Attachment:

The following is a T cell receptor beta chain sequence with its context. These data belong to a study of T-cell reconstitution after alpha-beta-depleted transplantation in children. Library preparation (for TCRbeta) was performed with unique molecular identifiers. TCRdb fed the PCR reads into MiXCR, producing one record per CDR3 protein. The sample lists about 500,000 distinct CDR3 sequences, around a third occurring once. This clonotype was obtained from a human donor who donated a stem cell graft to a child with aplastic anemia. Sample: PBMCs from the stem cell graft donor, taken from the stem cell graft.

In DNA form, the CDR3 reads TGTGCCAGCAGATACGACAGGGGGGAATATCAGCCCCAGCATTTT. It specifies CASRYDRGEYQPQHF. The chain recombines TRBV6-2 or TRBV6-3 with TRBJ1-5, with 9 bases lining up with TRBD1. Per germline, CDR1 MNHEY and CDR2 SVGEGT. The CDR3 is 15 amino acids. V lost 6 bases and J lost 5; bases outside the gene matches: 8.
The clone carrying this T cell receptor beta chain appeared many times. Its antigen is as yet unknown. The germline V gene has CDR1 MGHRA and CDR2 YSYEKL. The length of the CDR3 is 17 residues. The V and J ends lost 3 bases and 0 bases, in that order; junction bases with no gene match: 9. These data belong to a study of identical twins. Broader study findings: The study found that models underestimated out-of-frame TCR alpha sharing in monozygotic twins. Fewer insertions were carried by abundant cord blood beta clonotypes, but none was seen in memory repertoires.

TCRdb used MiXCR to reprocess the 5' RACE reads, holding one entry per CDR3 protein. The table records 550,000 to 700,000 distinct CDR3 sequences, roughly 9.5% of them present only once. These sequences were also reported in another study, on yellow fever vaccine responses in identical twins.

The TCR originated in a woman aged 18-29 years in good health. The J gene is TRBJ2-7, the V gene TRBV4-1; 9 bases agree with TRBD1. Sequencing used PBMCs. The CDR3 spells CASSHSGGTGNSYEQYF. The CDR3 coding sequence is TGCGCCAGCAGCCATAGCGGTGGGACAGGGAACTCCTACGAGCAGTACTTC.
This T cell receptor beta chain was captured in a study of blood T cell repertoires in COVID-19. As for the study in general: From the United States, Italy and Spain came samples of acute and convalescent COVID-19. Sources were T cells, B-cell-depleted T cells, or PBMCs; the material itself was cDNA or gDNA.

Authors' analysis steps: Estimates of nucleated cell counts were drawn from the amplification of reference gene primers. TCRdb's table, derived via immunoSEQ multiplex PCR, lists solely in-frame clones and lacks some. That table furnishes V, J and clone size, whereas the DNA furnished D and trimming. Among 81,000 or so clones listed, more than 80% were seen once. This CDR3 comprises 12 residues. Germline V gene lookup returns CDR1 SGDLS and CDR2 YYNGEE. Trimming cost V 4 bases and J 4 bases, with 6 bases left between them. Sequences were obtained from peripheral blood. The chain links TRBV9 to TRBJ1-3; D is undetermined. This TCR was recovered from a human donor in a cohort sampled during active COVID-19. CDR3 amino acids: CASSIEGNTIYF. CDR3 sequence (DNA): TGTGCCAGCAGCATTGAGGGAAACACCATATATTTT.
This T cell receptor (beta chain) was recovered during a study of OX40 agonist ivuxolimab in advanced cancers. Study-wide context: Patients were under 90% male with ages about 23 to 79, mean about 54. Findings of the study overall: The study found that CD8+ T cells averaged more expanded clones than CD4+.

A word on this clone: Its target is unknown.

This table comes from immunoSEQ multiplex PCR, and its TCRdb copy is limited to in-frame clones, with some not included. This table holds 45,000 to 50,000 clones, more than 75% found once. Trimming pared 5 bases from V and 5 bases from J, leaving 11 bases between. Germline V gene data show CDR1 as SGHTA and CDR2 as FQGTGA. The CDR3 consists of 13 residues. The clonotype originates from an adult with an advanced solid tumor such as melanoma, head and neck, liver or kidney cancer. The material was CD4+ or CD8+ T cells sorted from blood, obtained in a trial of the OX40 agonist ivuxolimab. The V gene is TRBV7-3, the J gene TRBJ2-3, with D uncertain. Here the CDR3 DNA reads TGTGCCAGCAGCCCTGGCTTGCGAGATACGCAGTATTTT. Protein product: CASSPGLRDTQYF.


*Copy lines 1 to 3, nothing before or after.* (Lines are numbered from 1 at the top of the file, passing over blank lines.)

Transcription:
The following is a T cell receptor beta chain sequence with its context. These data belong to a study of T-cell reconstitution after alpha-beta-depleted transplantation in children. Library preparation (for TCRbeta) was performed with unique molecular identifiers. TCRdb fed the PCR reads into MiXCR, producing one record per CDR3 protein. The sample lists about 500,000 distinct CDR3 sequences, around a third occurring once. This clonotype was obtained from a human donor who donated a stem cell graft to a child with aplastic anemia. Sample: PBMCs from the stem cell graft donor, taken from the stem cell graft.

In DNA form, the CDR3 reads TGTGCCAGCAGATACGACAGGGGGGAATATCAGCCCCAGCATTTT. It specifies CASRYDRGEYQPQHF. The chain recombines TRBV6-2 or TRBV6-3 with TRBJ1-5, with 9 bases lining up with TRBD1. Per germline, CDR1 MNHEY and CDR2 SVGEGT. The CDR3 is 15 amino acids. V lost 6 bases and J lost 5; bases outside the gene matches: 8.
The clone carrying this T cell receptor beta chain appeared many times. Its antigen is as yet unknown. The germline V gene has CDR1 MGHRA and CDR2 YSYEKL. The length of the CDR3 is 17 residues. The V and J ends lost 3 bases and 0 bases, in that order; junction bases with no gene match: 9. These data belong to a study of identical twins. Broader study findings: The study found that models underestimated out-of-frame TCR alpha sharing in monozygotic twins. Fewer insertions were carried by abundant cord blood beta clonotypes, but none was seen in memory repertoires.